this entity. Studies have tried to determine the prevalence of MES, the risk of patients with MES to suffer subsequent stroke and to correlate the presence of MES with anticoagulation therapy. In the paper of Georgiadis et al., 5 of 24 patients (21%) with atrial fibrillation (AF) had MES [12]. Nabavi et al. found MES in 11 of 26 patients (42%) with valvular AF compared with 3 of 21 patients (21%) with non-valvular AF [13]. MES were also more frequently found in patients with a history of thromboembolism. Cullinane et check details al. found MES in 13 of 86 patients with non-valvular AF (15%) [14]. There was no difference in the prevalence between symptomatic (16%) and asymptomatic (13%) patients. Furthermore, there was no correlation between MES and the use of aspirin or left atrial thrombus. There was also no correlation

CYC202 purchase between MES and echocardiographic risk markers (such as left atrial enlargement). One study investigated, whether MES were more frequent in 37 patients with stroke due to AF compared with 10 patients with AF but without stroke and 92 controls [15]. MES were detected in 11 (29%) of the symptomatic patients and only in one without a history of stroke. The MES count was quite high in this study with ∼15

events per hour which sheds some doubt on the credibility of the data. Over a follow-up period of 18 months one patient with MES at baseline had a recurrent stroke; however this occurred 1 year from study inclusion. Overall, studies were too small to address the question of stroke risk and studies are too heterogeneous to perform a meta-analysis of studies performed. Until larger Isotretinoin studies report otherwise, there seems to be no added value of MES detection to address clinical questions in patients with AF. MES detection is a well-established method to monitor cardiac or vascular procedures. Currently, a well-established procedure is the implantation of cardiac left ventricular assist devices (LVAD) that allow “bridging” of patients with very severe left ventricular cardiac failure to heart transplantation or until the heart has recovered from a temporary disease. These patients are constantly endangered by the occurrence of systemic and frequently cerebral embolism although antiplatelet and anticoagulation strategies are both used to decrease this risk. These patients are well characterised and an attractive group of patients to test whether silent microembolism is associated with clinical events. In one study, 20 patients with the Novacor N100 LVAD were investigated [16]. MES detections were performed once weekly for 30 min, and thromboembolic events were recorded. 44 events occurred in 3876 LVAD days resulting in an incidence of 1.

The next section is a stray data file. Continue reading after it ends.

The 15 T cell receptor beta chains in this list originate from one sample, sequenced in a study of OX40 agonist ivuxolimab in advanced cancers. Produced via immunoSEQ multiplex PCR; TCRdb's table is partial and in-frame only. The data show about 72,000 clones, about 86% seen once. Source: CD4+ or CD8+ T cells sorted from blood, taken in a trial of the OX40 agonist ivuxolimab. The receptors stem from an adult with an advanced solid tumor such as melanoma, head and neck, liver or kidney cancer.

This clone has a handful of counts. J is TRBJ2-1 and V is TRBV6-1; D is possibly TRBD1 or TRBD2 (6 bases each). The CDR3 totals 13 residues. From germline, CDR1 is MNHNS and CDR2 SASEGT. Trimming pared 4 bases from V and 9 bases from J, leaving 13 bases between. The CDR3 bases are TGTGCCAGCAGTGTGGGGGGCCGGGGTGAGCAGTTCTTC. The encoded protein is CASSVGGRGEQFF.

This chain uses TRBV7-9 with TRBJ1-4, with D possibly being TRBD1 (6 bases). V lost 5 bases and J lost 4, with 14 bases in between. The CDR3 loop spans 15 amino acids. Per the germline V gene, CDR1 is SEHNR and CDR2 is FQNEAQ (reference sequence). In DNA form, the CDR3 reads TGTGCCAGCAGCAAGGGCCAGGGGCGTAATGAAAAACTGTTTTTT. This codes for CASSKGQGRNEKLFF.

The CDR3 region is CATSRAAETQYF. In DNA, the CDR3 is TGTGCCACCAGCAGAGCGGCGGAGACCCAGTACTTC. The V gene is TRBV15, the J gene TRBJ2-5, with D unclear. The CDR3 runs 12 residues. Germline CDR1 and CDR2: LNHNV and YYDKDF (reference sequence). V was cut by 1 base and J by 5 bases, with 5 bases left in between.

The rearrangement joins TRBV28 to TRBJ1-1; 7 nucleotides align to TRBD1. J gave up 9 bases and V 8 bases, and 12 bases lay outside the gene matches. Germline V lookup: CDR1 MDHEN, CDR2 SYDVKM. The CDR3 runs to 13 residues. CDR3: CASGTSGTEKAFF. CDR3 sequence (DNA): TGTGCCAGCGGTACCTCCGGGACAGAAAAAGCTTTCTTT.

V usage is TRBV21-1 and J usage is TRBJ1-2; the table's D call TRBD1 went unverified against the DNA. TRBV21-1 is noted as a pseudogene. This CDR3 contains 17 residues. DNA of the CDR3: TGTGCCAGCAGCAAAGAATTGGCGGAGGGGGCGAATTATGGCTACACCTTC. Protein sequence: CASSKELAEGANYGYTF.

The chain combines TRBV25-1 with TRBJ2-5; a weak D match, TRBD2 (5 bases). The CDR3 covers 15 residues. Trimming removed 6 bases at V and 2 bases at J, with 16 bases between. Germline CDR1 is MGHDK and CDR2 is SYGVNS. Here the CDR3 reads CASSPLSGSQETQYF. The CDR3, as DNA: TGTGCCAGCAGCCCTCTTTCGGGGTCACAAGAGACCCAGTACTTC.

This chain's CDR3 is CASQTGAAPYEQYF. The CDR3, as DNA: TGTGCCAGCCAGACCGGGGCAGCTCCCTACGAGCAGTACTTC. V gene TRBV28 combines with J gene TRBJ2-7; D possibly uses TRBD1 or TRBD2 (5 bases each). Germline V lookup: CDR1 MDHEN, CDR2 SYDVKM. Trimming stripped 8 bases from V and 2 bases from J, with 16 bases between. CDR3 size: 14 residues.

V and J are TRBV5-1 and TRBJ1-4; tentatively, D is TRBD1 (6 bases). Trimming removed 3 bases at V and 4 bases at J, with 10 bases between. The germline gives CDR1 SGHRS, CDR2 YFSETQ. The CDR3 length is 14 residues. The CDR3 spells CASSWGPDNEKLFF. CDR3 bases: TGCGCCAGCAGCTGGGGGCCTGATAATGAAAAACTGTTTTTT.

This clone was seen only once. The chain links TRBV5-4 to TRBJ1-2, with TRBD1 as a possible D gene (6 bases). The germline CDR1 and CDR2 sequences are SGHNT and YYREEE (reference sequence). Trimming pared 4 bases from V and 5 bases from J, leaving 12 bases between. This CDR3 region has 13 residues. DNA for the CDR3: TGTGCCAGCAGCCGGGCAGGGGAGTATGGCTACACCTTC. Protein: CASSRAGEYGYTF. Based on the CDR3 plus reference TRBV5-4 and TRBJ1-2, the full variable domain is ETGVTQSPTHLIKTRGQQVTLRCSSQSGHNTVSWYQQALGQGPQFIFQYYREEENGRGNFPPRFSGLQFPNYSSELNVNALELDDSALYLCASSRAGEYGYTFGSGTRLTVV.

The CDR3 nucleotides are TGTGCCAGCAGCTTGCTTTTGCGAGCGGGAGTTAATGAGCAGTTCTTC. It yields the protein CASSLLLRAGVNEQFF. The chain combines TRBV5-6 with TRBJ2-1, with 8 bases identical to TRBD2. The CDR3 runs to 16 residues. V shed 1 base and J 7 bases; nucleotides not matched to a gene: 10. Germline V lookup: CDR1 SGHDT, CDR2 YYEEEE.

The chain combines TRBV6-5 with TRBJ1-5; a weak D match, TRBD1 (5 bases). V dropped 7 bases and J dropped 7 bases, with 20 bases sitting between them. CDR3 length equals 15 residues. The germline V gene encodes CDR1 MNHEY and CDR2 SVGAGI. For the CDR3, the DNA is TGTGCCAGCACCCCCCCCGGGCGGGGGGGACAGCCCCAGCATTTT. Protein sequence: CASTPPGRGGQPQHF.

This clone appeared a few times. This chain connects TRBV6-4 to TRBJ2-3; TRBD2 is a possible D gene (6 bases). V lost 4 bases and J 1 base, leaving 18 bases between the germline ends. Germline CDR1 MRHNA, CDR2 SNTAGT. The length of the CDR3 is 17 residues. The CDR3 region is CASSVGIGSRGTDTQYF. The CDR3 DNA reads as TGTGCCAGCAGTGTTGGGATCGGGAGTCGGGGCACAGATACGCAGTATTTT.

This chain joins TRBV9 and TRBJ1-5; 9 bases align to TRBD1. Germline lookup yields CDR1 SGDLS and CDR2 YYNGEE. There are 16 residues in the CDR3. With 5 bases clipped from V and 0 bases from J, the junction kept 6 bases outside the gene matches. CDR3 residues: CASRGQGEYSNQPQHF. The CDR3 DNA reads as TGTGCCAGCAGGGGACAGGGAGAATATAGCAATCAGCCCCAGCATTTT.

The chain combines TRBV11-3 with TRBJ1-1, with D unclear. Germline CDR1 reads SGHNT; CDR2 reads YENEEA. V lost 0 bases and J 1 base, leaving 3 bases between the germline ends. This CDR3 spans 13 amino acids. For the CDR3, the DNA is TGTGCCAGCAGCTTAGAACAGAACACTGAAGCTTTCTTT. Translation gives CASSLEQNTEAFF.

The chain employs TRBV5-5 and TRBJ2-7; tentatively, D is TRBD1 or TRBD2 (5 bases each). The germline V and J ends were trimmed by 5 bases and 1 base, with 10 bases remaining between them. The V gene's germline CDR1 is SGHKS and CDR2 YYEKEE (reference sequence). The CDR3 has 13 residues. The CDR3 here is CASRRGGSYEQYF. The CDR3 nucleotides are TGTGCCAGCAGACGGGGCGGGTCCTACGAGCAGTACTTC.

This may be explained by the fact that although both Cys C and Cr

This may be explained by the fact that although both Cys C and Cr are filtered by the glomerulus, a portion of Cr is also secreted by the tubules and excreted in urine [21]. When glomerular filtration is compromised, tubular secretion of Cr is increased in order to maintain normal plasma Cr concentration [22]. The results therefore suggest that RFU children had a less efficient glomerular filtration

rate and a compensatory ABT-199 solubility dmso increase in tubular secretion of Cr. An alternative possibility is that the RFU children had a lower lean body mass/weight ratio than LC children resulting in a lower daily release of Cr into the circulation which may have obscured the lower GFR. Cys C is regarded as a more sensitive marker for the calculation of eGFR in children because of problems of interpreting those based on Cr [23]. The data therefore suggest that RFU children had a less efficient GFR but not sufficient to cause clinical problems. Both the original and follow-up studies measured FGF23 concentrations using the selleck Immutopics C-terminal FGF23 assay which detects both the intact FGF23 hormone and its C-terminal fragments. In the case of RFU